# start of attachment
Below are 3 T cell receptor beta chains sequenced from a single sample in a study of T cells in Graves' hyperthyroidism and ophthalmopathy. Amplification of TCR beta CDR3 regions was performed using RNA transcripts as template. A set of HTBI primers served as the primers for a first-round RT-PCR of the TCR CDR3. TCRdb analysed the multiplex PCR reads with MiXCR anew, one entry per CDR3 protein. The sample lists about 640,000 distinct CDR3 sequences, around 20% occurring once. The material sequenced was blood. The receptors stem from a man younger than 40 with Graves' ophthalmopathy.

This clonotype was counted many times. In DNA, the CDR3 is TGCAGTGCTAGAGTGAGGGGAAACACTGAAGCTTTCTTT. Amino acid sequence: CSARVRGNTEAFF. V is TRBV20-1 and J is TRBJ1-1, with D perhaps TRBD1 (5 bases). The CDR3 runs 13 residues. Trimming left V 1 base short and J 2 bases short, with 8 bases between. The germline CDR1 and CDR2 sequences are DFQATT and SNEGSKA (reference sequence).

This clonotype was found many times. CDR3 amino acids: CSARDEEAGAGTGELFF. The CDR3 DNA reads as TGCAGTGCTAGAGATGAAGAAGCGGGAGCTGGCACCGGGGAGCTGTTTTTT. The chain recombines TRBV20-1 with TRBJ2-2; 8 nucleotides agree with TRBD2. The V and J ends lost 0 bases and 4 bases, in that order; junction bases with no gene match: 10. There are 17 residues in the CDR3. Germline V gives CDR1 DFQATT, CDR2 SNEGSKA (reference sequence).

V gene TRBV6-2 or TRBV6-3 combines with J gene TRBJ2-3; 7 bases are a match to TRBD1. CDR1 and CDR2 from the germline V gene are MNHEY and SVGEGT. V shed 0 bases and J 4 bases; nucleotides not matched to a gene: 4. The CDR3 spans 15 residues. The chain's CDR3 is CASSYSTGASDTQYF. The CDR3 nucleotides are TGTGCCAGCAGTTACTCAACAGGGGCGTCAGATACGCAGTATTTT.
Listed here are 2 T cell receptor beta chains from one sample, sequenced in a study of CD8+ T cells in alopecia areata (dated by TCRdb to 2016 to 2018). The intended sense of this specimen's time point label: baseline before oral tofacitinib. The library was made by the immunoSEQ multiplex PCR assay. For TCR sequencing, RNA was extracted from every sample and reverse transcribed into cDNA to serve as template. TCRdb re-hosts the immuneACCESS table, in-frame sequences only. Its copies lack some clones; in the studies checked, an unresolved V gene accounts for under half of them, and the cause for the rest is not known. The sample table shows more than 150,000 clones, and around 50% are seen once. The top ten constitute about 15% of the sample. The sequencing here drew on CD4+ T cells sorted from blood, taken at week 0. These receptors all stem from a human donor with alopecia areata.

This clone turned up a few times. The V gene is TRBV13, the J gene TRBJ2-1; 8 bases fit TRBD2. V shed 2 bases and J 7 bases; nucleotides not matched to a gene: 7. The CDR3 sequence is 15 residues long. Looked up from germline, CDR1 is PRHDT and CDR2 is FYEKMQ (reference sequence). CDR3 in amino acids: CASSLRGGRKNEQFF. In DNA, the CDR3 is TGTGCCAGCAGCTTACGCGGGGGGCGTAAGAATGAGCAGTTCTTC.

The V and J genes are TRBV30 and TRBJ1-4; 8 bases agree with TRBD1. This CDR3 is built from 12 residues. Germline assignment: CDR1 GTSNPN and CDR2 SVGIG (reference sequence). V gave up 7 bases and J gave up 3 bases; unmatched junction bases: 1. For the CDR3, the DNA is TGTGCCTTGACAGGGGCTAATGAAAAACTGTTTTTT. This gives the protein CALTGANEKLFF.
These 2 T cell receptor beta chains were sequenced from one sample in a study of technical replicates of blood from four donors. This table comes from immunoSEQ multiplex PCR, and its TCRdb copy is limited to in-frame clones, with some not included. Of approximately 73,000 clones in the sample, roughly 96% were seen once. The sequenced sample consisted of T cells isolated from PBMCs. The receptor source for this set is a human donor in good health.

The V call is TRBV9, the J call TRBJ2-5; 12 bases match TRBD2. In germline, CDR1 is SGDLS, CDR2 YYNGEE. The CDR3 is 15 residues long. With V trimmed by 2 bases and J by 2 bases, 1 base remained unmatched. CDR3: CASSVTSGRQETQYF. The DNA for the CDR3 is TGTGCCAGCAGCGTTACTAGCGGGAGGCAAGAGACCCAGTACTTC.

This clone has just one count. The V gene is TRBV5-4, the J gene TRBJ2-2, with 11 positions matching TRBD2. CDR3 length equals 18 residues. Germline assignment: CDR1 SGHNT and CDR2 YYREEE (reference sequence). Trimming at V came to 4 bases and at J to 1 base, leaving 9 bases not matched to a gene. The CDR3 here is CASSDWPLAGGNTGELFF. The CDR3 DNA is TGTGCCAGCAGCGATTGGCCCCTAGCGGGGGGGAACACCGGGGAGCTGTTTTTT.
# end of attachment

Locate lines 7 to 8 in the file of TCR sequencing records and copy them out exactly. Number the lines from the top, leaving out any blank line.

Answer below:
The V and J genes are TRBV30 and TRBJ1-4; 8 bases agree with TRBD1. This CDR3 is built from 12 residues. Germline assignment: CDR1 GTSNPN and CDR2 SVGIG (reference sequence). V gave up 7 bases and J gave up 3 bases; unmatched junction bases: 1. For the CDR3, the DNA is TGTGCCTTGACAGGGGCTAATGAAAAACTGTTTTTT. This gives the protein CALTGANEKLFF.
These 2 T cell receptor beta chains were sequenced from one sample in a study of technical replicates of blood from four donors. This table comes from immunoSEQ multiplex PCR, and its TCRdb copy is limited to in-frame clones, with some not included. Of approximately 73,000 clones in the sample, roughly 96% were seen once. The sequenced sample consisted of T cells isolated from PBMCs. The receptor source for this set is a human donor in good health.